Even the smallest gestures by a mentor--acts that might be taken for granted in a middleclass household--can make a difference to a teenager from a lessadvantaged background. One sponsor, for example, rented a videocassette of the director Franco Zeffirelli's film version of "Romeo and Juliet'' to watch with his student, who was reading the play in school. "It is that kind of intervention, so natural for people of means and know-how, that is so terribly important for these kids,'' Mattleman says.

What is also important is the academic helping hand. Warner, Deane's student, calls the program "great'' because of "the way they help me out in my studies and . . . are there for me if I need help. If there's something I don't understand, I call my sponsor and we go to the library.''

That is just what Deane likes to hear. "What Sponsor-a-Scholar has brought and what I've helped bring to Warner,'' he says, "is an acknowledgment that education is going to be the most important thing in his life next to his family and his health.''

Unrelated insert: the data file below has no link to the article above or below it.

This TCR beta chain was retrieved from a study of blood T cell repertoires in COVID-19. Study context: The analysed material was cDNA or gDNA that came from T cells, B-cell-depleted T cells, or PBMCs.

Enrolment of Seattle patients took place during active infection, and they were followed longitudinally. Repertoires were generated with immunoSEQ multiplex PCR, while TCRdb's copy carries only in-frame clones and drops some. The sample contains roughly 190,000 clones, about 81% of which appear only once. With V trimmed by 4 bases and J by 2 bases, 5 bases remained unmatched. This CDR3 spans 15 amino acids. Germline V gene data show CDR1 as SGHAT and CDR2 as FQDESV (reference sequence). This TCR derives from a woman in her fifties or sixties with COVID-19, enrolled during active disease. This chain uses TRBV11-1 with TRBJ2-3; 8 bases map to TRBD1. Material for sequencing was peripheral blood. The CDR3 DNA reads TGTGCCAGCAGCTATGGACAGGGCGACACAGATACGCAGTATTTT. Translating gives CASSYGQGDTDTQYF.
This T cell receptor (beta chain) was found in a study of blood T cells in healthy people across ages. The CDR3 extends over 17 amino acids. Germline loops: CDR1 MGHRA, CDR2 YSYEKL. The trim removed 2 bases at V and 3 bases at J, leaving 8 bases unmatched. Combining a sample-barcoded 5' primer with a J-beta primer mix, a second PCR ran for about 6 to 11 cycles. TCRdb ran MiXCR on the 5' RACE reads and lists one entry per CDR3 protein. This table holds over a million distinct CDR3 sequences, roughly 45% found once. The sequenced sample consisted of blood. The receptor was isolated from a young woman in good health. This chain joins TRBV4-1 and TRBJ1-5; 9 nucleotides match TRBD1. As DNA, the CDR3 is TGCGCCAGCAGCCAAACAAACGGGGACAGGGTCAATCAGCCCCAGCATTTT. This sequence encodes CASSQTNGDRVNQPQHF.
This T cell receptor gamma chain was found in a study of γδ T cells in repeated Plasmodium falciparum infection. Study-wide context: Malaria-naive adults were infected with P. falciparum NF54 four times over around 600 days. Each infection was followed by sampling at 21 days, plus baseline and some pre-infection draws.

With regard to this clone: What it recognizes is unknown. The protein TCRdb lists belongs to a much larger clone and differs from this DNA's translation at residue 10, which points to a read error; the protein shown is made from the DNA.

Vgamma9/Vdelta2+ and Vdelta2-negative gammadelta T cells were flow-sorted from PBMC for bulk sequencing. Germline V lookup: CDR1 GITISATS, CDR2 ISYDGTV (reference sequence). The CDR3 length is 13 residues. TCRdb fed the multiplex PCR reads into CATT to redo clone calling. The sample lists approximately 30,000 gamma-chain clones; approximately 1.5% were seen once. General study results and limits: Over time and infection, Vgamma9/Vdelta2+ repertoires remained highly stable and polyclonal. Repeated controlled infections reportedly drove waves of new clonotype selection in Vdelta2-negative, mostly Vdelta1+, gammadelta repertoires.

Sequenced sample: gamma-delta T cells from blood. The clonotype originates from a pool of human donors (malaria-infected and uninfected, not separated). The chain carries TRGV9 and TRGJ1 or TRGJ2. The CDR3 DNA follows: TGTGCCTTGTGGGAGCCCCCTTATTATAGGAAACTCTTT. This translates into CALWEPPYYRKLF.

In the coming year, Deane says, he hopes to see Warner mature even more. "I'm looking forward to Warner actually realizing his full potential, bringing in the grades he wants to bring in,'' he says. "I want to see the look on his face when he gets something he strived for.''--Millicent Lawton

Vol. 03, Issue 06, Page 1-24